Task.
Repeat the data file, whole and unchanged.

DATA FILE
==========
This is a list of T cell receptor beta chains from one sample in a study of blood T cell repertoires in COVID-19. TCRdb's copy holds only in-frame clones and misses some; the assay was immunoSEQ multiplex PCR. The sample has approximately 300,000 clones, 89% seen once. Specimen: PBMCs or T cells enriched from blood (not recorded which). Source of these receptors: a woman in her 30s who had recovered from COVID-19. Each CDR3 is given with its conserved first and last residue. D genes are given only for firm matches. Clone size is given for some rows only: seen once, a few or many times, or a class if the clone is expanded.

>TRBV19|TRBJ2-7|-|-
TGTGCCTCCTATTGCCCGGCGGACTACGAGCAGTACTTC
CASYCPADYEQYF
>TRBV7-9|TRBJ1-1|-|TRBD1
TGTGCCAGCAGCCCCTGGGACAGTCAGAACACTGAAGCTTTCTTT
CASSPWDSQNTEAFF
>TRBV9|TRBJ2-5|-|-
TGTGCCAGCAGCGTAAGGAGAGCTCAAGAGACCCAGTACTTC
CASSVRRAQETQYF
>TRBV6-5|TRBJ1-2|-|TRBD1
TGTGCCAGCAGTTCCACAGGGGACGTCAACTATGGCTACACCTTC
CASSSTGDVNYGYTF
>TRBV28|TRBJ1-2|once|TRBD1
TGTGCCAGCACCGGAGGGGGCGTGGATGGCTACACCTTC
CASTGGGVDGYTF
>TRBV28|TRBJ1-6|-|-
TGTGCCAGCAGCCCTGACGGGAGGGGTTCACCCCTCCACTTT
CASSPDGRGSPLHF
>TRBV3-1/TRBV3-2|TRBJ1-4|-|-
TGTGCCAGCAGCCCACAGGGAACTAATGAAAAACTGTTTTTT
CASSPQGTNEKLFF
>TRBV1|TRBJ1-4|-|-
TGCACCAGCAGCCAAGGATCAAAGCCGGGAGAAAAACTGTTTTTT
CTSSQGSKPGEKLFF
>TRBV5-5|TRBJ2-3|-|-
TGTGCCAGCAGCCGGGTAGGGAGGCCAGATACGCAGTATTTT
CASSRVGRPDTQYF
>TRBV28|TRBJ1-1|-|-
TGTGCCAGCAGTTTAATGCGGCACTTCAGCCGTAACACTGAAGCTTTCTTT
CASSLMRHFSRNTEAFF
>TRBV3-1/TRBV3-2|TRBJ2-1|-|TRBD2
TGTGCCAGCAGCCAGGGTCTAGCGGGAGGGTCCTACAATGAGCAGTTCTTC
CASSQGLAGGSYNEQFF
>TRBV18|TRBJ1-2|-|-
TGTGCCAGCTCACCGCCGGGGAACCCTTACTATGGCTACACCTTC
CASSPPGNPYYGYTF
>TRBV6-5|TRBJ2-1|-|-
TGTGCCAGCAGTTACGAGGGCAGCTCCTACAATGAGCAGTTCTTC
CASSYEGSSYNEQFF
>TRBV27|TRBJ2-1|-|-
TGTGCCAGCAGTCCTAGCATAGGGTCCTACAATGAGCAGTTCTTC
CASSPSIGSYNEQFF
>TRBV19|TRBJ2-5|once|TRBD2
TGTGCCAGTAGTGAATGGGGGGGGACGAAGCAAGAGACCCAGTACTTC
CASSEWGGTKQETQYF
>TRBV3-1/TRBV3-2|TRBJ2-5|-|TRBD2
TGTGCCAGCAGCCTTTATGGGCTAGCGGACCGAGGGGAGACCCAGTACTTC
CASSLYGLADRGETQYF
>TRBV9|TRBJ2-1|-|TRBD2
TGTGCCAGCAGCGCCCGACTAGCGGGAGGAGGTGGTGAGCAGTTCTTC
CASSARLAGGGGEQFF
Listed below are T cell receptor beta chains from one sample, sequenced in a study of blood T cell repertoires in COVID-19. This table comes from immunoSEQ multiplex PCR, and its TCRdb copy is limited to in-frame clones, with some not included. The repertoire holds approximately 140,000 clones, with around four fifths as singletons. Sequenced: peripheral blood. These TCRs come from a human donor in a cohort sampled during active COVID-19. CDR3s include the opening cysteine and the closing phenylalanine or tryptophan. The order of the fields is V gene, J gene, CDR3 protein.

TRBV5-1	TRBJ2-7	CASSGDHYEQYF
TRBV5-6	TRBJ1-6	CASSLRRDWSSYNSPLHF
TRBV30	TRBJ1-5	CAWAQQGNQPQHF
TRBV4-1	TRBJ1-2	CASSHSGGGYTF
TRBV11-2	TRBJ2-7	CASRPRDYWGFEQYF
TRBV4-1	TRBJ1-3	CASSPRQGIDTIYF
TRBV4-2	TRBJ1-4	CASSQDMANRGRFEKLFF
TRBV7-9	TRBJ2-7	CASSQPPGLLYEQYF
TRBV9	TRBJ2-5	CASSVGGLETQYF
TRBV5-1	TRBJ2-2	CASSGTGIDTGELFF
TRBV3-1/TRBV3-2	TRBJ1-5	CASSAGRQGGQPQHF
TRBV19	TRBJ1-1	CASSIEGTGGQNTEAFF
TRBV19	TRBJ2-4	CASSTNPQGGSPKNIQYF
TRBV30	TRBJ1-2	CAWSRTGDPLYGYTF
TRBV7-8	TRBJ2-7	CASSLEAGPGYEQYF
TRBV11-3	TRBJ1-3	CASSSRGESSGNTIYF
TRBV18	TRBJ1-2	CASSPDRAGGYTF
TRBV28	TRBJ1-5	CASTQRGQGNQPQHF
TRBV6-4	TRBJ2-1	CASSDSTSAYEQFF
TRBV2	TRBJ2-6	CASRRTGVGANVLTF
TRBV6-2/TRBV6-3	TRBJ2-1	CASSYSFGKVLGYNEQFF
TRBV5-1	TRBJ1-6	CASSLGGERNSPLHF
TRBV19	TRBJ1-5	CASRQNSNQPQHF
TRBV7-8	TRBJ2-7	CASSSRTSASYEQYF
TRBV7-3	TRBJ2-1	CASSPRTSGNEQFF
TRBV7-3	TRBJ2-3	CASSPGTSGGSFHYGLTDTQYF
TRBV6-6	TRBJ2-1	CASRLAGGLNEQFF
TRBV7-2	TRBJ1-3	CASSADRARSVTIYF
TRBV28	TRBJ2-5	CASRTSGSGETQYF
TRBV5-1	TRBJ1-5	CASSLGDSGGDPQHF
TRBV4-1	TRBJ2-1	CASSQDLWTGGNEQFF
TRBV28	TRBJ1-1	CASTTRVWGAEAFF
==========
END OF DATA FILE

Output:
This is a list of T cell receptor beta chains from one sample in a study of blood T cell repertoires in COVID-19. TCRdb's copy holds only in-frame clones and misses some; the assay was immunoSEQ multiplex PCR. The sample has approximately 300,000 clones, 89% seen once. Specimen: PBMCs or T cells enriched from blood (not recorded which). Source of these receptors: a woman in her 30s who had recovered from COVID-19. Each CDR3 is given with its conserved first and last residue. D genes are given only for firm matches. Clone size is given for some rows only: seen once, a few or many times, or a class if the clone is expanded.

>TRBV19|TRBJ2-7|-|-
TGTGCCTCCTATTGCCCGGCGGACTACGAGCAGTACTTC
CASYCPADYEQYF
>TRBV7-9|TRBJ1-1|-|TRBD1
TGTGCCAGCAGCCCCTGGGACAGTCAGAACACTGAAGCTTTCTTT
CASSPWDSQNTEAFF
>TRBV9|TRBJ2-5|-|-
TGTGCCAGCAGCGTAAGGAGAGCTCAAGAGACCCAGTACTTC
CASSVRRAQETQYF
>TRBV6-5|TRBJ1-2|-|TRBD1
TGTGCCAGCAGTTCCACAGGGGACGTCAACTATGGCTACACCTTC
CASSSTGDVNYGYTF
>TRBV28|TRBJ1-2|once|TRBD1
TGTGCCAGCACCGGAGGGGGCGTGGATGGCTACACCTTC
CASTGGGVDGYTF
>TRBV28|TRBJ1-6|-|-
TGTGCCAGCAGCCCTGACGGGAGGGGTTCACCCCTCCACTTT
CASSPDGRGSPLHF
>TRBV3-1/TRBV3-2|TRBJ1-4|-|-
TGTGCCAGCAGCCCACAGGGAACTAATGAAAAACTGTTTTTT
CASSPQGTNEKLFF
>TRBV1|TRBJ1-4|-|-
TGCACCAGCAGCCAAGGATCAAAGCCGGGAGAAAAACTGTTTTTT
CTSSQGSKPGEKLFF
>TRBV5-5|TRBJ2-3|-|-
TGTGCCAGCAGCCGGGTAGGGAGGCCAGATACGCAGTATTTT
CASSRVGRPDTQYF
>TRBV28|TRBJ1-1|-|-
TGTGCCAGCAGTTTAATGCGGCACTTCAGCCGTAACACTGAAGCTTTCTTT
CASSLMRHFSRNTEAFF
>TRBV3-1/TRBV3-2|TRBJ2-1|-|TRBD2
TGTGCCAGCAGCCAGGGTCTAGCGGGAGGGTCCTACAATGAGCAGTTCTTC
CASSQGLAGGSYNEQFF
>TRBV18|TRBJ1-2|-|-
TGTGCCAGCTCACCGCCGGGGAACCCTTACTATGGCTACACCTTC
CASSPPGNPYYGYTF
>TRBV6-5|TRBJ2-1|-|-
TGTGCCAGCAGTTACGAGGGCAGCTCCTACAATGAGCAGTTCTTC
CASSYEGSSYNEQFF
>TRBV27|TRBJ2-1|-|-
TGTGCCAGCAGTCCTAGCATAGGGTCCTACAATGAGCAGTTCTTC
CASSPSIGSYNEQFF
>TRBV19|TRBJ2-5|once|TRBD2
TGTGCCAGTAGTGAATGGGGGGGGACGAAGCAAGAGACCCAGTACTTC
CASSEWGGTKQETQYF
>TRBV3-1/TRBV3-2|TRBJ2-5|-|TRBD2
TGTGCCAGCAGCCTTTATGGGCTAGCGGACCGAGGGGAGACCCAGTACTTC
CASSLYGLADRGETQYF
>TRBV9|TRBJ2-1|-|TRBD2
TGTGCCAGCAGCGCCCGACTAGCGGGAGGAGGTGGTGAGCAGTTCTTC
CASSARLAGGGGEQFF
Listed below are T cell receptor beta chains from one sample, sequenced in a study of blood T cell repertoires in COVID-19. This table comes from immunoSEQ multiplex PCR, and its TCRdb copy is limited to in-frame clones, with some not included. The repertoire holds approximately 140,000 clones, with around four fifths as singletons. Sequenced: peripheral blood. These TCRs come from a human donor in a cohort sampled during active COVID-19. CDR3s include the opening cysteine and the closing phenylalanine or tryptophan. The order of the fields is V gene, J gene, CDR3 protein.

TRBV5-1	TRBJ2-7	CASSGDHYEQYF
TRBV5-6	TRBJ1-6	CASSLRRDWSSYNSPLHF
TRBV30	TRBJ1-5	CAWAQQGNQPQHF
TRBV4-1	TRBJ1-2	CASSHSGGGYTF
TRBV11-2	TRBJ2-7	CASRPRDYWGFEQYF
TRBV4-1	TRBJ1-3	CASSPRQGIDTIYF
TRBV4-2	TRBJ1-4	CASSQDMANRGRFEKLFF
TRBV7-9	TRBJ2-7	CASSQPPGLLYEQYF
TRBV9	TRBJ2-5	CASSVGGLETQYF
TRBV5-1	TRBJ2-2	CASSGTGIDTGELFF
TRBV3-1/TRBV3-2	TRBJ1-5	CASSAGRQGGQPQHF
TRBV19	TRBJ1-1	CASSIEGTGGQNTEAFF
TRBV19	TRBJ2-4	CASSTNPQGGSPKNIQYF
TRBV30	TRBJ1-2	CAWSRTGDPLYGYTF
TRBV7-8	TRBJ2-7	CASSLEAGPGYEQYF
TRBV11-3	TRBJ1-3	CASSSRGESSGNTIYF
TRBV18	TRBJ1-2	CASSPDRAGGYTF
TRBV28	TRBJ1-5	CASTQRGQGNQPQHF
TRBV6-4	TRBJ2-1	CASSDSTSAYEQFF
TRBV2	TRBJ2-6	CASRRTGVGANVLTF
TRBV6-2/TRBV6-3	TRBJ2-1	CASSYSFGKVLGYNEQFF
TRBV5-1	TRBJ1-6	CASSLGGERNSPLHF
TRBV19	TRBJ1-5	CASRQNSNQPQHF
TRBV7-8	TRBJ2-7	CASSSRTSASYEQYF
TRBV7-3	TRBJ2-1	CASSPRTSGNEQFF
TRBV7-3	TRBJ2-3	CASSPGTSGGSFHYGLTDTQYF
TRBV6-6	TRBJ2-1	CASRLAGGLNEQFF
TRBV7-2	TRBJ1-3	CASSADRARSVTIYF
TRBV28	TRBJ2-5	CASRTSGSGETQYF
TRBV5-1	TRBJ1-5	CASSLGDSGGDPQHF
TRBV4-1	TRBJ2-1	CASSQDLWTGGNEQFF
TRBV28	TRBJ1-1	CASTTRVWGAEAFF